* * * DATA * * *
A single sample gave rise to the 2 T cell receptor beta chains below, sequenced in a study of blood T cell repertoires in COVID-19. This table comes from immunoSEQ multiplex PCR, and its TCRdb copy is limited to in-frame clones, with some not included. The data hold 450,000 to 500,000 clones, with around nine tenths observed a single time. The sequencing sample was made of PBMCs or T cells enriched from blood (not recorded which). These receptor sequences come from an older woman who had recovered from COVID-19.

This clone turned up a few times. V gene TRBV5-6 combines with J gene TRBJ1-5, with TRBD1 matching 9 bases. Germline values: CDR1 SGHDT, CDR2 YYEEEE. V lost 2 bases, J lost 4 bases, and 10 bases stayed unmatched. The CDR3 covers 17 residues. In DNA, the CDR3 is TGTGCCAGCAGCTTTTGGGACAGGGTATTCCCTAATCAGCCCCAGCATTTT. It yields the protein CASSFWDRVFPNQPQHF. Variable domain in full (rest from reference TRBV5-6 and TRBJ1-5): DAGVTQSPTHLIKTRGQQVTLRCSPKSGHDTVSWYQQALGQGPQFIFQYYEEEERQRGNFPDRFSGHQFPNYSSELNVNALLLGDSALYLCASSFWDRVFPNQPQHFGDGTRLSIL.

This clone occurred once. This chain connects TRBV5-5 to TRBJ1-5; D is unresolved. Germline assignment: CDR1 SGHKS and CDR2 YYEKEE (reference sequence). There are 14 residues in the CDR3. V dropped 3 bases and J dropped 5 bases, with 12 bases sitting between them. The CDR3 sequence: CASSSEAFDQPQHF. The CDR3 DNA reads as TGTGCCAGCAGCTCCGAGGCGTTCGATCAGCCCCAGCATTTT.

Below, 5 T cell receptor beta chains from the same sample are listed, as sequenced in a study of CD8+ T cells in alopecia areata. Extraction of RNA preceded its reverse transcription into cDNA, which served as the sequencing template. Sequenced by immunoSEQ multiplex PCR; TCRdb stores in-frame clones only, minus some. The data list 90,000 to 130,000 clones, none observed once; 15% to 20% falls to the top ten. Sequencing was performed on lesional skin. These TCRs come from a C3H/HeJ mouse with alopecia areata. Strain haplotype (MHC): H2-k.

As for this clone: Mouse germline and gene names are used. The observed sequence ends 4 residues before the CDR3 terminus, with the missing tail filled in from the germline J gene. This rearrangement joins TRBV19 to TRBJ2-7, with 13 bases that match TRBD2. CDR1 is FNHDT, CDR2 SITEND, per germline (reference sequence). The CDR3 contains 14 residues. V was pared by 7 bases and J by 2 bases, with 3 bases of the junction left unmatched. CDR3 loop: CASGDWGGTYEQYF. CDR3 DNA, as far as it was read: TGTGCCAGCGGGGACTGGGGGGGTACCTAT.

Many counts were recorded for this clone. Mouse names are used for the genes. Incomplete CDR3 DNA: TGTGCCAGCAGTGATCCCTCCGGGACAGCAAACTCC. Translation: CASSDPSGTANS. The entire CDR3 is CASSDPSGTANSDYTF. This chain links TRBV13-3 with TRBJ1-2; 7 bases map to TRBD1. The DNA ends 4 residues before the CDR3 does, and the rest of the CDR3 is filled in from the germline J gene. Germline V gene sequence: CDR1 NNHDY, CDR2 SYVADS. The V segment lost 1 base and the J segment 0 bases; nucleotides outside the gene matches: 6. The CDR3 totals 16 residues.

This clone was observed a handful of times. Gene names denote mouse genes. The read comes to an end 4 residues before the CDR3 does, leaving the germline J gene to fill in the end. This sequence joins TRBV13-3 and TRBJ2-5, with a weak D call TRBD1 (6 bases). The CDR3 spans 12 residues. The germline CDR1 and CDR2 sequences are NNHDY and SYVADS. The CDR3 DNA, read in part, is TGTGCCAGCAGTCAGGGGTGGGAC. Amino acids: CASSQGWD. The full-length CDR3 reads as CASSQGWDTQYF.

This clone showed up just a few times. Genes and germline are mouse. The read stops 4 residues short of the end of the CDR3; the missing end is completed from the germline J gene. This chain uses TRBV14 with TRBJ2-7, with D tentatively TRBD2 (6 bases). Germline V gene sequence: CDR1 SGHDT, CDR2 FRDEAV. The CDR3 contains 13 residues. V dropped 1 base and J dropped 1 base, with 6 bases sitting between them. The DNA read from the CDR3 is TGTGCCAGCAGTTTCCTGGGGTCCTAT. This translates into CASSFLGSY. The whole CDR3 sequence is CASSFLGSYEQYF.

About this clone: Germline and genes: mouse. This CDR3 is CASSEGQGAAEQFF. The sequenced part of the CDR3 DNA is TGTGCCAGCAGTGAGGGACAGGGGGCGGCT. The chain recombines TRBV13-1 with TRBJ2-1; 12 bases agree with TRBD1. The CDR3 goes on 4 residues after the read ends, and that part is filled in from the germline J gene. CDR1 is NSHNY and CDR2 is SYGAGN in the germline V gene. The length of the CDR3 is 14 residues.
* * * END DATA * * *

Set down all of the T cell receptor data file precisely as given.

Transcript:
A single sample gave rise to the 2 T cell receptor beta chains below, sequenced in a study of blood T cell repertoires in COVID-19. This table comes from immunoSEQ multiplex PCR, and its TCRdb copy is limited to in-frame clones, with some not included. The data hold 450,000 to 500,000 clones, with around nine tenths observed a single time. The sequencing sample was made of PBMCs or T cells enriched from blood (not recorded which). These receptor sequences come from an older woman who had recovered from COVID-19.

This clone turned up a few times. V gene TRBV5-6 combines with J gene TRBJ1-5, with TRBD1 matching 9 bases. Germline values: CDR1 SGHDT, CDR2 YYEEEE. V lost 2 bases, J lost 4 bases, and 10 bases stayed unmatched. The CDR3 covers 17 residues. In DNA, the CDR3 is TGTGCCAGCAGCTTTTGGGACAGGGTATTCCCTAATCAGCCCCAGCATTTT. It yields the protein CASSFWDRVFPNQPQHF. Variable domain in full (rest from reference TRBV5-6 and TRBJ1-5): DAGVTQSPTHLIKTRGQQVTLRCSPKSGHDTVSWYQQALGQGPQFIFQYYEEEERQRGNFPDRFSGHQFPNYSSELNVNALLLGDSALYLCASSFWDRVFPNQPQHFGDGTRLSIL.

This clone occurred once. This chain connects TRBV5-5 to TRBJ1-5; D is unresolved. Germline assignment: CDR1 SGHKS and CDR2 YYEKEE (reference sequence). There are 14 residues in the CDR3. V dropped 3 bases and J dropped 5 bases, with 12 bases sitting between them. The CDR3 sequence: CASSSEAFDQPQHF. The CDR3 DNA reads as TGTGCCAGCAGCTCCGAGGCGTTCGATCAGCCCCAGCATTTT.

Below, 5 T cell receptor beta chains from the same sample are listed, as sequenced in a study of CD8+ T cells in alopecia areata. Extraction of RNA preceded its reverse transcription into cDNA, which served as the sequencing template. Sequenced by immunoSEQ multiplex PCR; TCRdb stores in-frame clones only, minus some. The data list 90,000 to 130,000 clones, none observed once; 15% to 20% falls to the top ten. Sequencing was performed on lesional skin. These TCRs come from a C3H/HeJ mouse with alopecia areata. Strain haplotype (MHC): H2-k.

As for this clone: Mouse germline and gene names are used. The observed sequence ends 4 residues before the CDR3 terminus, with the missing tail filled in from the germline J gene. This rearrangement joins TRBV19 to TRBJ2-7, with 13 bases that match TRBD2. CDR1 is FNHDT, CDR2 SITEND, per germline (reference sequence). The CDR3 contains 14 residues. V was pared by 7 bases and J by 2 bases, with 3 bases of the junction left unmatched. CDR3 loop: CASGDWGGTYEQYF. CDR3 DNA, as far as it was read: TGTGCCAGCGGGGACTGGGGGGGTACCTAT.

Many counts were recorded for this clone. Mouse names are used for the genes. Incomplete CDR3 DNA: TGTGCCAGCAGTGATCCCTCCGGGACAGCAAACTCC. Translation: CASSDPSGTANS. The entire CDR3 is CASSDPSGTANSDYTF. This chain links TRBV13-3 with TRBJ1-2; 7 bases map to TRBD1. The DNA ends 4 residues before the CDR3 does, and the rest of the CDR3 is filled in from the germline J gene. Germline V gene sequence: CDR1 NNHDY, CDR2 SYVADS. The V segment lost 1 base and the J segment 0 bases; nucleotides outside the gene matches: 6. The CDR3 totals 16 residues.

This clone was observed a handful of times. Gene names denote mouse genes. The read comes to an end 4 residues before the CDR3 does, leaving the germline J gene to fill in the end. This sequence joins TRBV13-3 and TRBJ2-5, with a weak D call TRBD1 (6 bases). The CDR3 spans 12 residues. The germline CDR1 and CDR2 sequences are NNHDY and SYVADS. The CDR3 DNA, read in part, is TGTGCCAGCAGTCAGGGGTGGGAC. Amino acids: CASSQGWD. The full-length CDR3 reads as CASSQGWDTQYF.

This clone showed up just a few times. Genes and germline are mouse. The read stops 4 residues short of the end of the CDR3; the missing end is completed from the germline J gene. This chain uses TRBV14 with TRBJ2-7, with D tentatively TRBD2 (6 bases). Germline V gene sequence: CDR1 SGHDT, CDR2 FRDEAV. The CDR3 contains 13 residues. V dropped 1 base and J dropped 1 base, with 6 bases sitting between them. The DNA read from the CDR3 is TGTGCCAGCAGTTTCCTGGGGTCCTAT. This translates into CASSFLGSY. The whole CDR3 sequence is CASSFLGSYEQYF.

About this clone: Germline and genes: mouse. This CDR3 is CASSEGQGAAEQFF. The sequenced part of the CDR3 DNA is TGTGCCAGCAGTGAGGGACAGGGGGCGGCT. The chain recombines TRBV13-1 with TRBJ2-1; 12 bases agree with TRBD1. The CDR3 goes on 4 residues after the read ends, and that part is filled in from the germline J gene. CDR1 is NSHNY and CDR2 is SYGAGN in the germline V gene. The length of the CDR3 is 14 residues.